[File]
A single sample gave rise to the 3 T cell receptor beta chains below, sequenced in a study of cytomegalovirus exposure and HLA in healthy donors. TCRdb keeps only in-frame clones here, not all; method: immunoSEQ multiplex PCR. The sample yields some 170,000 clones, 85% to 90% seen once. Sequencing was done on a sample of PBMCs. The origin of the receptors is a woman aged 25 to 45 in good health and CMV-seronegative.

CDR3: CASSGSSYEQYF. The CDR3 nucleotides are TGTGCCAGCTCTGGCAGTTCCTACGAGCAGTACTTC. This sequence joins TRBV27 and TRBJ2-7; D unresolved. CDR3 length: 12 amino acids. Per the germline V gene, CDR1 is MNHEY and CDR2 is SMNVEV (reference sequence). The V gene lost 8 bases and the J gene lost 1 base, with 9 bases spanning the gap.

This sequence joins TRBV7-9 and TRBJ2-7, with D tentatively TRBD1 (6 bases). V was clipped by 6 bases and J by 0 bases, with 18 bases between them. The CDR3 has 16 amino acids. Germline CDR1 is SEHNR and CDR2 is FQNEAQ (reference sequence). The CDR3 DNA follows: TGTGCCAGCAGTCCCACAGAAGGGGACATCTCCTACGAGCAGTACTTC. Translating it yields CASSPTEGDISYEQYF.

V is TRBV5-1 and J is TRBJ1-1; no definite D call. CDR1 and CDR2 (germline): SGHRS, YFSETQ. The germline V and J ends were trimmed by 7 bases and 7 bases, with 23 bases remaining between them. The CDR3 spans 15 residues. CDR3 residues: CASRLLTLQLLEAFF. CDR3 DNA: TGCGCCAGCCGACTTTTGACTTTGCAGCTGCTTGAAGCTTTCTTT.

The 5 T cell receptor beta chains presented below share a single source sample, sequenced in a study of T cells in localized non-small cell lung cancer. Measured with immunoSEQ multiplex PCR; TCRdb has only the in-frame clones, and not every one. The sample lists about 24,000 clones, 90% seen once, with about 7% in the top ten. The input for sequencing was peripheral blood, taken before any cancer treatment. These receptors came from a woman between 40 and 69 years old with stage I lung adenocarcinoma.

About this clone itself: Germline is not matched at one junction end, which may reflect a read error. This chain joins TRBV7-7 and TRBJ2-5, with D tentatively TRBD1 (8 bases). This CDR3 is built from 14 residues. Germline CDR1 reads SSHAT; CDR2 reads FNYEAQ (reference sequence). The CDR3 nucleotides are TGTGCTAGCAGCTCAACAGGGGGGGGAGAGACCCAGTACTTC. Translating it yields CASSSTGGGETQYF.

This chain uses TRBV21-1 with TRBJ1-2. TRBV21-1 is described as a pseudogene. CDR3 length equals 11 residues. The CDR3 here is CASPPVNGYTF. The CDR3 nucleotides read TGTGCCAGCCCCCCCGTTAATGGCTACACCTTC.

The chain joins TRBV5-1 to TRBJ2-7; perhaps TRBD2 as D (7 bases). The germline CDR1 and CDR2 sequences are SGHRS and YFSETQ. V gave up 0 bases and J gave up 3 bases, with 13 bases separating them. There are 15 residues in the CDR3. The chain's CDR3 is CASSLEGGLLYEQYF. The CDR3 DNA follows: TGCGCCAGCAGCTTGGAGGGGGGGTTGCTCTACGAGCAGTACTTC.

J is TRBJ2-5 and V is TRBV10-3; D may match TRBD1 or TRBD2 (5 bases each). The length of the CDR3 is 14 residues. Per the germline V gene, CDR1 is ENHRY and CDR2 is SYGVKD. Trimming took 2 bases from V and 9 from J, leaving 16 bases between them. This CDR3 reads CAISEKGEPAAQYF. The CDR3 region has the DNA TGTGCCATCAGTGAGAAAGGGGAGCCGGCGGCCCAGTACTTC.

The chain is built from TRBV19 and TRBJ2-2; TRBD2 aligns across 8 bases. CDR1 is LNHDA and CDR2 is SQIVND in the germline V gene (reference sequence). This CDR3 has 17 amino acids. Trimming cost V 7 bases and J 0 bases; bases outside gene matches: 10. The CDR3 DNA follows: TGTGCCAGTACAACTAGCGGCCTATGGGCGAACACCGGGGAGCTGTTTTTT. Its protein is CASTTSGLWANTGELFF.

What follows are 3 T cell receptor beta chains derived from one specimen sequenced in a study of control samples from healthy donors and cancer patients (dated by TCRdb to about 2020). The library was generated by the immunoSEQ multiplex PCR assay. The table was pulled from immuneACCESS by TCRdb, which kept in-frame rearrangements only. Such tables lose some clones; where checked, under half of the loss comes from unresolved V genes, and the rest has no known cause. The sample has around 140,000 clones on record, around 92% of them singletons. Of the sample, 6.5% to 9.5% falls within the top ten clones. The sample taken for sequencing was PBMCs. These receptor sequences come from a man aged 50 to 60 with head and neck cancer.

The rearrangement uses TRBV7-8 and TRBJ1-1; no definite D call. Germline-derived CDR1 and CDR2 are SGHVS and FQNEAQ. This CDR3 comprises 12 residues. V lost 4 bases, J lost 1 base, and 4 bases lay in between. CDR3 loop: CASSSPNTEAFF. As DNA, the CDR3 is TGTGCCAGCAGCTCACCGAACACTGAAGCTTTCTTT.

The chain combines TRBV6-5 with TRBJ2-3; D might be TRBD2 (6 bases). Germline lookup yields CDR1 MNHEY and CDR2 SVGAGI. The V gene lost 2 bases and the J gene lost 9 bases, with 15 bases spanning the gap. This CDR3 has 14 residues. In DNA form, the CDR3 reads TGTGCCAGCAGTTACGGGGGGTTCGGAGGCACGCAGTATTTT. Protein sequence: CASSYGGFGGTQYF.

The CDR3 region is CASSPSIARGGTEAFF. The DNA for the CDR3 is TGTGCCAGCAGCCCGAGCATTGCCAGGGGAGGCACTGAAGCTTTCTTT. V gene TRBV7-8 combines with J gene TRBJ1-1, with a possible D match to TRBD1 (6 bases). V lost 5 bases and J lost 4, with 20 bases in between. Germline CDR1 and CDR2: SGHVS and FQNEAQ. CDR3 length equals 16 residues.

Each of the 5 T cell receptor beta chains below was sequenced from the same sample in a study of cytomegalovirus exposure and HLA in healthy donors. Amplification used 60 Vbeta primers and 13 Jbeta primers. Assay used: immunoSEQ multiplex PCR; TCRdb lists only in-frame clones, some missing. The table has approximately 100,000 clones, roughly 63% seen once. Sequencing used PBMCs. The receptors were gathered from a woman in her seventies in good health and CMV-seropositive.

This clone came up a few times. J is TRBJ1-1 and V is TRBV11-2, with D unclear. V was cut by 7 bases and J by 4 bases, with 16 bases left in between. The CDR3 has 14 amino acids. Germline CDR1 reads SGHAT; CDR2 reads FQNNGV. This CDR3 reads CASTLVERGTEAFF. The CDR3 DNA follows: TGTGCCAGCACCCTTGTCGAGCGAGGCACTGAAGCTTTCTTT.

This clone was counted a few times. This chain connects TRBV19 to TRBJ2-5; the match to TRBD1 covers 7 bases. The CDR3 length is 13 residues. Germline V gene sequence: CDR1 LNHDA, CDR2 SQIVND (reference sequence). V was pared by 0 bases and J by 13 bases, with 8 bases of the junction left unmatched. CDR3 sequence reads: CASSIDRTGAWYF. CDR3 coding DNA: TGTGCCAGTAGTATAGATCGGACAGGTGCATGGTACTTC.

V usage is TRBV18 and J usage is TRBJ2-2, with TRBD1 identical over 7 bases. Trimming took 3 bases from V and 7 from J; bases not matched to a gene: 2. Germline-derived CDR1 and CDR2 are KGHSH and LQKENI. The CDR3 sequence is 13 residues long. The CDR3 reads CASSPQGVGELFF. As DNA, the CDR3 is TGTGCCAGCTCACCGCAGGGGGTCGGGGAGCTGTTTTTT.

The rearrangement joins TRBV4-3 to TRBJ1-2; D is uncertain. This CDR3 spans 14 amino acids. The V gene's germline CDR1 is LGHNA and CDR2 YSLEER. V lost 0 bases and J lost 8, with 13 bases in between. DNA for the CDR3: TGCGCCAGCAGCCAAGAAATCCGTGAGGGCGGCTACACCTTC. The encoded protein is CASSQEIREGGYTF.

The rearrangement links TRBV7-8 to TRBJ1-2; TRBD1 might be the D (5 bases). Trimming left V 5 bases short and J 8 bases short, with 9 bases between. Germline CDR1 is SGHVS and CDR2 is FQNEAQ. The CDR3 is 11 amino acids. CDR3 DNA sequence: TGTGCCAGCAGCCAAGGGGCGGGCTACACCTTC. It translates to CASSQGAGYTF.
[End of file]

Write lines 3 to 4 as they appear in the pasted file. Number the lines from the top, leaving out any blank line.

This sequence joins TRBV7-9 and TRBJ2-7, with D tentatively TRBD1 (6 bases). V was clipped by 6 bases and J by 0 bases, with 18 bases between them. The CDR3 has 16 amino acids. Germline CDR1 is SEHNR and CDR2 is FQNEAQ (reference sequence). The CDR3 DNA follows: TGTGCCAGCAGTCCCACAGAAGGGGACATCTCCTACGAGCAGTACTTC. Translating it yields CASSPTEGDISYEQYF.

V is TRBV5-1 and J is TRBJ1-1; no definite D call. CDR1 and CDR2 (germline): SGHRS, YFSETQ. The germline V and J ends were trimmed by 7 bases and 7 bases, with 23 bases remaining between them. The CDR3 spans 15 residues. CDR3 residues: CASRLLTLQLLEAFF. CDR3 DNA: TGCGCCAGCCGACTTTTGACTTTGCAGCTGCTTGAAGCTTTCTTT.